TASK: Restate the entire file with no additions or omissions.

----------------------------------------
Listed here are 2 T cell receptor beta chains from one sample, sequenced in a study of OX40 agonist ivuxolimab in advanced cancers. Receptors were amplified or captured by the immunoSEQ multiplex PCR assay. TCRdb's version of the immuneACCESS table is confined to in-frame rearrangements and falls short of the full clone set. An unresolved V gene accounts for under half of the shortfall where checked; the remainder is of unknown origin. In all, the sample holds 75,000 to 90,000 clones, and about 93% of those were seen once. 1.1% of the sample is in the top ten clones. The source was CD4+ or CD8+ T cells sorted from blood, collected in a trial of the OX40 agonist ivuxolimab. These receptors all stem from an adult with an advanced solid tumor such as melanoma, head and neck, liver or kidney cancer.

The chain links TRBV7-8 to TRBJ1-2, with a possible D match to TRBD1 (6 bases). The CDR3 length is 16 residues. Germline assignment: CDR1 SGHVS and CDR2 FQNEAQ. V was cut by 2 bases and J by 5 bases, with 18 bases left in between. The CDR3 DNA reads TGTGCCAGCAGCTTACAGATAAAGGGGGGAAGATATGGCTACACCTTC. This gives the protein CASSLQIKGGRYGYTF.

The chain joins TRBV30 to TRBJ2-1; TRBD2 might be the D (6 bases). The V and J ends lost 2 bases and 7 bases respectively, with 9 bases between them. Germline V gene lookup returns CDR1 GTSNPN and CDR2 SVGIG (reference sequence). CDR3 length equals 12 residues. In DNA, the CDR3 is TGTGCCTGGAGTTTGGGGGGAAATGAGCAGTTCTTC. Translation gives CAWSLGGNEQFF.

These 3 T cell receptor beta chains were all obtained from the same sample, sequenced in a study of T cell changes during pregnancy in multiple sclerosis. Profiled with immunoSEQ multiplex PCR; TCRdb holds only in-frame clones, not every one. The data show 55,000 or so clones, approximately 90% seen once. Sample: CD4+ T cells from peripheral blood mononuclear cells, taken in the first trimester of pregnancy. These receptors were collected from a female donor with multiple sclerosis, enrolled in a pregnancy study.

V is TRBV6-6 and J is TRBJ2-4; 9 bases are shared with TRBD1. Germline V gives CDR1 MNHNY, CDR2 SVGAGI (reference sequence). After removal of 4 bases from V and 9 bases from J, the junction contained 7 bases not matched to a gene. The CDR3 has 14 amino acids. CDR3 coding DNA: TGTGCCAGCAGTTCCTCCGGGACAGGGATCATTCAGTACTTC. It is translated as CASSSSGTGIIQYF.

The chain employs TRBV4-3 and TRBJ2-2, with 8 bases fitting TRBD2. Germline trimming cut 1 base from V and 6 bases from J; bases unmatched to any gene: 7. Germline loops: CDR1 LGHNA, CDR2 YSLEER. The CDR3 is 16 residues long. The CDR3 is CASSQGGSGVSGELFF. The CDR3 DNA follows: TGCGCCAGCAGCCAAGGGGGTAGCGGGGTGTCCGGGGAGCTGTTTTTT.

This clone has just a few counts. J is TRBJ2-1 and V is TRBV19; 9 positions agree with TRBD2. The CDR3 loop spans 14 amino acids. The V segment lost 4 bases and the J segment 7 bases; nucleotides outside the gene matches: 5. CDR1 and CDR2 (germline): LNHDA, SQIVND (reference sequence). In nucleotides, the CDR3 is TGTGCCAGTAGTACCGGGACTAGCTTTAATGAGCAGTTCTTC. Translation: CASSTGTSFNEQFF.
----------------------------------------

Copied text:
Listed here are 2 T cell receptor beta chains from one sample, sequenced in a study of OX40 agonist ivuxolimab in advanced cancers. Receptors were amplified or captured by the immunoSEQ multiplex PCR assay. TCRdb's version of the immuneACCESS table is confined to in-frame rearrangements and falls short of the full clone set. An unresolved V gene accounts for under half of the shortfall where checked; the remainder is of unknown origin. In all, the sample holds 75,000 to 90,000 clones, and about 93% of those were seen once. 1.1% of the sample is in the top ten clones. The source was CD4+ or CD8+ T cells sorted from blood, collected in a trial of the OX40 agonist ivuxolimab. These receptors all stem from an adult with an advanced solid tumor such as melanoma, head and neck, liver or kidney cancer.

The chain links TRBV7-8 to TRBJ1-2, with a possible D match to TRBD1 (6 bases). The CDR3 length is 16 residues. Germline assignment: CDR1 SGHVS and CDR2 FQNEAQ. V was cut by 2 bases and J by 5 bases, with 18 bases left in between. The CDR3 DNA reads TGTGCCAGCAGCTTACAGATAAAGGGGGGAAGATATGGCTACACCTTC. This gives the protein CASSLQIKGGRYGYTF.

The chain joins TRBV30 to TRBJ2-1; TRBD2 might be the D (6 bases). The V and J ends lost 2 bases and 7 bases respectively, with 9 bases between them. Germline V gene lookup returns CDR1 GTSNPN and CDR2 SVGIG (reference sequence). CDR3 length equals 12 residues. In DNA, the CDR3 is TGTGCCTGGAGTTTGGGGGGAAATGAGCAGTTCTTC. Translation gives CAWSLGGNEQFF.

These 3 T cell receptor beta chains were all obtained from the same sample, sequenced in a study of T cell changes during pregnancy in multiple sclerosis. Profiled with immunoSEQ multiplex PCR; TCRdb holds only in-frame clones, not every one. The data show 55,000 or so clones, approximately 90% seen once. Sample: CD4+ T cells from peripheral blood mononuclear cells, taken in the first trimester of pregnancy. These receptors were collected from a female donor with multiple sclerosis, enrolled in a pregnancy study.

V is TRBV6-6 and J is TRBJ2-4; 9 bases are shared with TRBD1. Germline V gives CDR1 MNHNY, CDR2 SVGAGI (reference sequence). After removal of 4 bases from V and 9 bases from J, the junction contained 7 bases not matched to a gene. The CDR3 has 14 amino acids. CDR3 coding DNA: TGTGCCAGCAGTTCCTCCGGGACAGGGATCATTCAGTACTTC. It is translated as CASSSSGTGIIQYF.

The chain employs TRBV4-3 and TRBJ2-2, with 8 bases fitting TRBD2. Germline trimming cut 1 base from V and 6 bases from J; bases unmatched to any gene: 7. Germline loops: CDR1 LGHNA, CDR2 YSLEER. The CDR3 is 16 residues long. The CDR3 is CASSQGGSGVSGELFF. The CDR3 DNA follows: TGCGCCAGCAGCCAAGGGGGTAGCGGGGTGTCCGGGGAGCTGTTTTTT.

This clone has just a few counts. J is TRBJ2-1 and V is TRBV19; 9 positions agree with TRBD2. The CDR3 loop spans 14 amino acids. The V segment lost 4 bases and the J segment 7 bases; nucleotides outside the gene matches: 5. CDR1 and CDR2 (germline): LNHDA, SQIVND (reference sequence). In nucleotides, the CDR3 is TGTGCCAGTAGTACCGGGACTAGCTTTAATGAGCAGTTCTTC. Translation: CASSTGTSFNEQFF.